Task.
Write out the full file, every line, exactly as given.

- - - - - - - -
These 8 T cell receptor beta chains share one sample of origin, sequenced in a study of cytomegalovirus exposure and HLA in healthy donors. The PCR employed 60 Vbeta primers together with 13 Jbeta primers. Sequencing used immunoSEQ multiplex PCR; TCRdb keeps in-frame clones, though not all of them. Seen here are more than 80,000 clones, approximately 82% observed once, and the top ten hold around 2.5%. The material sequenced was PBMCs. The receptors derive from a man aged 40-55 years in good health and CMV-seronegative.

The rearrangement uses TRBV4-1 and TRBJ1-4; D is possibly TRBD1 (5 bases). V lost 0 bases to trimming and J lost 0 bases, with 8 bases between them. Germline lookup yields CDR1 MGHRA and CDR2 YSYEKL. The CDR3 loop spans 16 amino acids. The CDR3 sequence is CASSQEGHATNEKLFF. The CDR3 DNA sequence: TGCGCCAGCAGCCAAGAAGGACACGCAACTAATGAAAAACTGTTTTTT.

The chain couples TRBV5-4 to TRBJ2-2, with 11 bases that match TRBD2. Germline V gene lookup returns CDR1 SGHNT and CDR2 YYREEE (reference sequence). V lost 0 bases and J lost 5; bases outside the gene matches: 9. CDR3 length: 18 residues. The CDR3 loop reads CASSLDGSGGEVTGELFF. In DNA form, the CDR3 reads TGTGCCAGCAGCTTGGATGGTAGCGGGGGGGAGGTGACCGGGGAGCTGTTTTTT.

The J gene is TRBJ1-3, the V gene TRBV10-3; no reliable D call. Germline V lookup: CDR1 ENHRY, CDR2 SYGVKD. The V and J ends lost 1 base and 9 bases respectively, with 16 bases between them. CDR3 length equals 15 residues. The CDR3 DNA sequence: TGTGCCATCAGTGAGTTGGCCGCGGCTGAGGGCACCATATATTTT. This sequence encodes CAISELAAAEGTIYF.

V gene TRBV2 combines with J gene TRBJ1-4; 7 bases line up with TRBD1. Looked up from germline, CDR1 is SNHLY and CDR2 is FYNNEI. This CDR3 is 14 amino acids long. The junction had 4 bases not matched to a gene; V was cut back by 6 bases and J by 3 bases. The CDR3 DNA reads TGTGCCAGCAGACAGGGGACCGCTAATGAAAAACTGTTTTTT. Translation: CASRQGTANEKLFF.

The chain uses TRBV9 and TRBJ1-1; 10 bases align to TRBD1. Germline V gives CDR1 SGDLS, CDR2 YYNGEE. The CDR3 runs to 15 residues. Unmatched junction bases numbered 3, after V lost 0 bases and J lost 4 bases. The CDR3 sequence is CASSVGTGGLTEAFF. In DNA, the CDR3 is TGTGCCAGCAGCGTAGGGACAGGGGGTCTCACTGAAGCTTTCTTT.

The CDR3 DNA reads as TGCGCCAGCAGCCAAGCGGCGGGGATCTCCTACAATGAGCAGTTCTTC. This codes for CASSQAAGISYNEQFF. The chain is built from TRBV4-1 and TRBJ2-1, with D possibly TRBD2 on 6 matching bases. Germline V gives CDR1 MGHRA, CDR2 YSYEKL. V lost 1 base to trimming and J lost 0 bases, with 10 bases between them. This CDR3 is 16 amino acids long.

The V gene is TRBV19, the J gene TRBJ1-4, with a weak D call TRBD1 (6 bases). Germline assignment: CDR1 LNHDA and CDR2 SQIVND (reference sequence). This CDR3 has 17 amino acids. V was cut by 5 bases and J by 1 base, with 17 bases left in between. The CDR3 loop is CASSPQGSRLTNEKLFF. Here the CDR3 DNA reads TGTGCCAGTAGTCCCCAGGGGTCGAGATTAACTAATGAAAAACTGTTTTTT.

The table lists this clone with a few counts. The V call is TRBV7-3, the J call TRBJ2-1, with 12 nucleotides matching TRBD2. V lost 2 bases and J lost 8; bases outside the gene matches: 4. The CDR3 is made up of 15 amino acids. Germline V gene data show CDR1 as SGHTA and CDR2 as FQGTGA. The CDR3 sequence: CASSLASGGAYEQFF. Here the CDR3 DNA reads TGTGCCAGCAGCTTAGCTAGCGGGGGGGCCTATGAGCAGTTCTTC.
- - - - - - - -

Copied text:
These 8 T cell receptor beta chains share one sample of origin, sequenced in a study of cytomegalovirus exposure and HLA in healthy donors. The PCR employed 60 Vbeta primers together with 13 Jbeta primers. Sequencing used immunoSEQ multiplex PCR; TCRdb keeps in-frame clones, though not all of them. Seen here are more than 80,000 clones, approximately 82% observed once, and the top ten hold around 2.5%. The material sequenced was PBMCs. The receptors derive from a man aged 40-55 years in good health and CMV-seronegative.

The rearrangement uses TRBV4-1 and TRBJ1-4; D is possibly TRBD1 (5 bases). V lost 0 bases to trimming and J lost 0 bases, with 8 bases between them. Germline lookup yields CDR1 MGHRA and CDR2 YSYEKL. The CDR3 loop spans 16 amino acids. The CDR3 sequence is CASSQEGHATNEKLFF. The CDR3 DNA sequence: TGCGCCAGCAGCCAAGAAGGACACGCAACTAATGAAAAACTGTTTTTT.

The chain couples TRBV5-4 to TRBJ2-2, with 11 bases that match TRBD2. Germline V gene lookup returns CDR1 SGHNT and CDR2 YYREEE (reference sequence). V lost 0 bases and J lost 5; bases outside the gene matches: 9. CDR3 length: 18 residues. The CDR3 loop reads CASSLDGSGGEVTGELFF. In DNA form, the CDR3 reads TGTGCCAGCAGCTTGGATGGTAGCGGGGGGGAGGTGACCGGGGAGCTGTTTTTT.

The J gene is TRBJ1-3, the V gene TRBV10-3; no reliable D call. Germline V lookup: CDR1 ENHRY, CDR2 SYGVKD. The V and J ends lost 1 base and 9 bases respectively, with 16 bases between them. CDR3 length equals 15 residues. The CDR3 DNA sequence: TGTGCCATCAGTGAGTTGGCCGCGGCTGAGGGCACCATATATTTT. This sequence encodes CAISELAAAEGTIYF.

V gene TRBV2 combines with J gene TRBJ1-4; 7 bases line up with TRBD1. Looked up from germline, CDR1 is SNHLY and CDR2 is FYNNEI. This CDR3 is 14 amino acids long. The junction had 4 bases not matched to a gene; V was cut back by 6 bases and J by 3 bases. The CDR3 DNA reads TGTGCCAGCAGACAGGGGACCGCTAATGAAAAACTGTTTTTT. Translation: CASRQGTANEKLFF.

The chain uses TRBV9 and TRBJ1-1; 10 bases align to TRBD1. Germline V gives CDR1 SGDLS, CDR2 YYNGEE. The CDR3 runs to 15 residues. Unmatched junction bases numbered 3, after V lost 0 bases and J lost 4 bases. The CDR3 sequence is CASSVGTGGLTEAFF. In DNA, the CDR3 is TGTGCCAGCAGCGTAGGGACAGGGGGTCTCACTGAAGCTTTCTTT.

The CDR3 DNA reads as TGCGCCAGCAGCCAAGCGGCGGGGATCTCCTACAATGAGCAGTTCTTC. This codes for CASSQAAGISYNEQFF. The chain is built from TRBV4-1 and TRBJ2-1, with D possibly TRBD2 on 6 matching bases. Germline V gives CDR1 MGHRA, CDR2 YSYEKL. V lost 1 base to trimming and J lost 0 bases, with 10 bases between them. This CDR3 is 16 amino acids long.

The V gene is TRBV19, the J gene TRBJ1-4, with a weak D call TRBD1 (6 bases). Germline assignment: CDR1 LNHDA and CDR2 SQIVND (reference sequence). This CDR3 has 17 amino acids. V was cut by 5 bases and J by 1 base, with 17 bases left in between. The CDR3 loop is CASSPQGSRLTNEKLFF. Here the CDR3 DNA reads TGTGCCAGTAGTCCCCAGGGGTCGAGATTAACTAATGAAAAACTGTTTTTT.

The table lists this clone with a few counts. The V call is TRBV7-3, the J call TRBJ2-1, with 12 nucleotides matching TRBD2. V lost 2 bases and J lost 8; bases outside the gene matches: 4. The CDR3 is made up of 15 amino acids. Germline V gene data show CDR1 as SGHTA and CDR2 as FQGTGA. The CDR3 sequence: CASSLASGGAYEQFF. Here the CDR3 DNA reads TGTGCCAGCAGCTTAGCTAGCGGGGGGGCCTATGAGCAGTTCTTC.